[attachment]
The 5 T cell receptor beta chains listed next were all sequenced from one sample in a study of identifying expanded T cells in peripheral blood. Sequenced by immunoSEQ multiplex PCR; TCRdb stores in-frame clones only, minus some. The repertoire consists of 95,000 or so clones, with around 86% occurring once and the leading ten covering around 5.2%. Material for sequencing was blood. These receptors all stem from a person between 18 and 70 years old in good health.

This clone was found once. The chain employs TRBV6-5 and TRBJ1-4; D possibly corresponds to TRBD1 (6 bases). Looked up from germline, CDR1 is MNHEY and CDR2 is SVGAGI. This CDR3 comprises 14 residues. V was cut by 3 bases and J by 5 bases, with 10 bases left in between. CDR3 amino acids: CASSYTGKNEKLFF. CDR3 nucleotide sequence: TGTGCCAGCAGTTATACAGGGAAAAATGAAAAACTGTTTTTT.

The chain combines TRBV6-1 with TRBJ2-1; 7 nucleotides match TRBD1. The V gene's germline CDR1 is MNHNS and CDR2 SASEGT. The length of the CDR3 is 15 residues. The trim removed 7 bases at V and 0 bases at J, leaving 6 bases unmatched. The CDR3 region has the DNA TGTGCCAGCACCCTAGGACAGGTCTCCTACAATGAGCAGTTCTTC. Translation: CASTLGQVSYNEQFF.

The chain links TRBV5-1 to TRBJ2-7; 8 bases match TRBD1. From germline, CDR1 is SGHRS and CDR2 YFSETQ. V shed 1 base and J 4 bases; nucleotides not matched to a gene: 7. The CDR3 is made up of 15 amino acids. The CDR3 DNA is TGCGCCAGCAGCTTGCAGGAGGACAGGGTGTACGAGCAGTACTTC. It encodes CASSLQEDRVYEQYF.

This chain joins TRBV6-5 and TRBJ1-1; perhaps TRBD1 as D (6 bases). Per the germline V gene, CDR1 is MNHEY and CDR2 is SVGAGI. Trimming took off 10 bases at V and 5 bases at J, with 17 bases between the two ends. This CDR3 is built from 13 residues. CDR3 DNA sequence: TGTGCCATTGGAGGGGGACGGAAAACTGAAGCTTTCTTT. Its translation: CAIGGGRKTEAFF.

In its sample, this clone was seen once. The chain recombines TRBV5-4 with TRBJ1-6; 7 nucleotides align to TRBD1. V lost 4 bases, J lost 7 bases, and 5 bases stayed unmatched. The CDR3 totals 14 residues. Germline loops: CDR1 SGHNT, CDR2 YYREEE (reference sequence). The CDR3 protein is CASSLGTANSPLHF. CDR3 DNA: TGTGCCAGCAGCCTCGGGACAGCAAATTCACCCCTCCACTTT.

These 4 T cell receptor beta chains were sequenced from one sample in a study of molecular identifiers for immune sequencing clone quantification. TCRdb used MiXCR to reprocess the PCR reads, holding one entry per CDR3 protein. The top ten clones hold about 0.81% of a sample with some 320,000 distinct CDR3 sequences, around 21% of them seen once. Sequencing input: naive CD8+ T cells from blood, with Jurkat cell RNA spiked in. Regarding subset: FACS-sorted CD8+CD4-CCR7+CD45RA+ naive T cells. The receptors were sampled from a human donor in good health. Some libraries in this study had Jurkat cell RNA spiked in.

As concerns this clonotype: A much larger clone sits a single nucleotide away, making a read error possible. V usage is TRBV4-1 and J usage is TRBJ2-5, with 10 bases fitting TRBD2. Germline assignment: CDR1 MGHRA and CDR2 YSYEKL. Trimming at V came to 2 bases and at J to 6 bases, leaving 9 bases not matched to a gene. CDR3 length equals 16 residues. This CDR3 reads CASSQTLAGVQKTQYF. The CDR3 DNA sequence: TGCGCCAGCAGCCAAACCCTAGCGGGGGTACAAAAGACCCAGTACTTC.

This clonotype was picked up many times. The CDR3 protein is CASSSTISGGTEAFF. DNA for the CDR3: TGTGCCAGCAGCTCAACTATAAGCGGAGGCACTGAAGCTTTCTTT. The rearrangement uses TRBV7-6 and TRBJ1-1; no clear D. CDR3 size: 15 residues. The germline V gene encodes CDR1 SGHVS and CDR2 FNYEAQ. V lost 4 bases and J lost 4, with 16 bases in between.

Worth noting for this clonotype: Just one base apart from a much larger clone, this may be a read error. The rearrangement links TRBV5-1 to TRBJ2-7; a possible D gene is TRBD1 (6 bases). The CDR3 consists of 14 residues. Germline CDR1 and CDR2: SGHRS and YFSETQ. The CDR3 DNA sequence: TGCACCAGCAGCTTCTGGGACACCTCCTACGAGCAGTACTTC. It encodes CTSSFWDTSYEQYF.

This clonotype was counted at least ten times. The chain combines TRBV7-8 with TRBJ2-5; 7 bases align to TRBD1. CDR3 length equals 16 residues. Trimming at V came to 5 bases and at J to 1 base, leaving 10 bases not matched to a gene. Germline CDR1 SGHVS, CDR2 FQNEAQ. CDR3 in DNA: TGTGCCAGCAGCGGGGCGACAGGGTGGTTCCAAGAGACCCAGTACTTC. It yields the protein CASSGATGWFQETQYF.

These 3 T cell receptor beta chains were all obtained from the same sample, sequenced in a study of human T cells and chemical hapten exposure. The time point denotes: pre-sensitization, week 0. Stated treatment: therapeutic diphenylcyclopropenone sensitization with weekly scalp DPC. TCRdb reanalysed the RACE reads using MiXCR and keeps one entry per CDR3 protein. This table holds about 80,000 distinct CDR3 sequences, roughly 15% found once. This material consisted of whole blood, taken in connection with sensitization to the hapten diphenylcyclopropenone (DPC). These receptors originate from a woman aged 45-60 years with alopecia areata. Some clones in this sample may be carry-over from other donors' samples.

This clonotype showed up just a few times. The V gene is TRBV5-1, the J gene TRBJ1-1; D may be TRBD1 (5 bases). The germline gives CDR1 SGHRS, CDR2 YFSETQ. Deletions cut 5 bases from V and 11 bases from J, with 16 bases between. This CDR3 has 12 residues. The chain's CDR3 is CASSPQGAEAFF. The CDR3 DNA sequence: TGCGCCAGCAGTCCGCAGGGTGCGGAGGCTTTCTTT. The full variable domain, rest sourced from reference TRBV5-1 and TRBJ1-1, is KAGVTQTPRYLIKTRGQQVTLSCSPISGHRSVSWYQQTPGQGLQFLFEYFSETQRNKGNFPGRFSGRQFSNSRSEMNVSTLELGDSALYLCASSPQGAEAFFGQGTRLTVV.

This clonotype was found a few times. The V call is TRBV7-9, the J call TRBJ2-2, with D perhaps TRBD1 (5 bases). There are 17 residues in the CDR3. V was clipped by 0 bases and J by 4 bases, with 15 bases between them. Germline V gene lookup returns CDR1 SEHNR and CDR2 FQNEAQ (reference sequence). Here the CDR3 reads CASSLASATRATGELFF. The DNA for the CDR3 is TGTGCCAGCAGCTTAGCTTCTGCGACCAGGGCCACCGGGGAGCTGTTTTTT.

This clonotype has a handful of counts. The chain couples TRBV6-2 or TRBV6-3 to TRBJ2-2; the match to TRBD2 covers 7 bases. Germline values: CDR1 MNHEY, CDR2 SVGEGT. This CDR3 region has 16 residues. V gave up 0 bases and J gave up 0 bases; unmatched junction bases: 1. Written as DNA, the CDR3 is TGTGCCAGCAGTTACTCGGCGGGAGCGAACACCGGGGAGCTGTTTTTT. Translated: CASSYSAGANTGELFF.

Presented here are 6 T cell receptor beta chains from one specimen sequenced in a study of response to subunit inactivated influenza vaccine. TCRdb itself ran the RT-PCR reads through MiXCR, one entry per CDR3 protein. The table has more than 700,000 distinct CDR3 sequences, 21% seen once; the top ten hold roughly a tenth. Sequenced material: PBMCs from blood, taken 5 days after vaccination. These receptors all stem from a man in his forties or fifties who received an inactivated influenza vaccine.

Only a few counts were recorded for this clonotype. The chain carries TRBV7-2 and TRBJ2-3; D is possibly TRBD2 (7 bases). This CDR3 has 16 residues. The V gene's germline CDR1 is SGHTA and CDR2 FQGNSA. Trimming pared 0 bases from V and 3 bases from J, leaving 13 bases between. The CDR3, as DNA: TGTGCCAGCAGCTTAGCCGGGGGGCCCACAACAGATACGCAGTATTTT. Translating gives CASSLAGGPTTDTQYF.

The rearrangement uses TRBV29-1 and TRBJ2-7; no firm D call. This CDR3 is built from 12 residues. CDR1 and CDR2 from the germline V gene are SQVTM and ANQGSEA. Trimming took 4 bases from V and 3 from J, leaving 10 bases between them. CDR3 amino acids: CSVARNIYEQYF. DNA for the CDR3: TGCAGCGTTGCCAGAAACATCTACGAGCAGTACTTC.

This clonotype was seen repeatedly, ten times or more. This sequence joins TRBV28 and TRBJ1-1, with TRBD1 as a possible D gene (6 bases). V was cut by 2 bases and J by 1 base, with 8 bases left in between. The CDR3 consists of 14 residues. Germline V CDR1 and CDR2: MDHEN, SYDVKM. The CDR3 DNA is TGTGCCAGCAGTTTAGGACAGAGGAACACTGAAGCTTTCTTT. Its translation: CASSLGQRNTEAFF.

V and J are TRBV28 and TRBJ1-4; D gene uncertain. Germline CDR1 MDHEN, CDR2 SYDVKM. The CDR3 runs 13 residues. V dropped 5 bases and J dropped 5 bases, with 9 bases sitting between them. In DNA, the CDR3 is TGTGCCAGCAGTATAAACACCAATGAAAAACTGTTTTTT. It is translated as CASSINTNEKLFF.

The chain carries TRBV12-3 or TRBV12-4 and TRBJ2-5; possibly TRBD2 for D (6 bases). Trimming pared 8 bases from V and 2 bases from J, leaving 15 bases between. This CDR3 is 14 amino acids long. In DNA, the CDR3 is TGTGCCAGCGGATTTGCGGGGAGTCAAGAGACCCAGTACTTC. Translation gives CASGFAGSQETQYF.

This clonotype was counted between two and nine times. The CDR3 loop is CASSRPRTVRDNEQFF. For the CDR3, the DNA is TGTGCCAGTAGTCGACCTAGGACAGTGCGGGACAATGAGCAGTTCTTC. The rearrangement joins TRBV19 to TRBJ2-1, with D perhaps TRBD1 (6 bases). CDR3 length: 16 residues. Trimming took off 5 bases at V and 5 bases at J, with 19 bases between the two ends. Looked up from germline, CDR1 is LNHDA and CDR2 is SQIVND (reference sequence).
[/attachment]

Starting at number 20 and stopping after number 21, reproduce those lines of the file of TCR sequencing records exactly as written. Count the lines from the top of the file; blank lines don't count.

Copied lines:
V and J are TRBV28 and TRBJ1-4; D gene uncertain. Germline CDR1 MDHEN, CDR2 SYDVKM. The CDR3 runs 13 residues. V dropped 5 bases and J dropped 5 bases, with 9 bases sitting between them. In DNA, the CDR3 is TGTGCCAGCAGTATAAACACCAATGAAAAACTGTTTTTT. It is translated as CASSINTNEKLFF.

The chain carries TRBV12-3 or TRBV12-4 and TRBJ2-5; possibly TRBD2 for D (6 bases). Trimming pared 8 bases from V and 2 bases from J, leaving 15 bases between. This CDR3 is 14 amino acids long. In DNA, the CDR3 is TGTGCCAGCGGATTTGCGGGGAGTCAAGAGACCCAGTACTTC. Translation gives CASGFAGSQETQYF.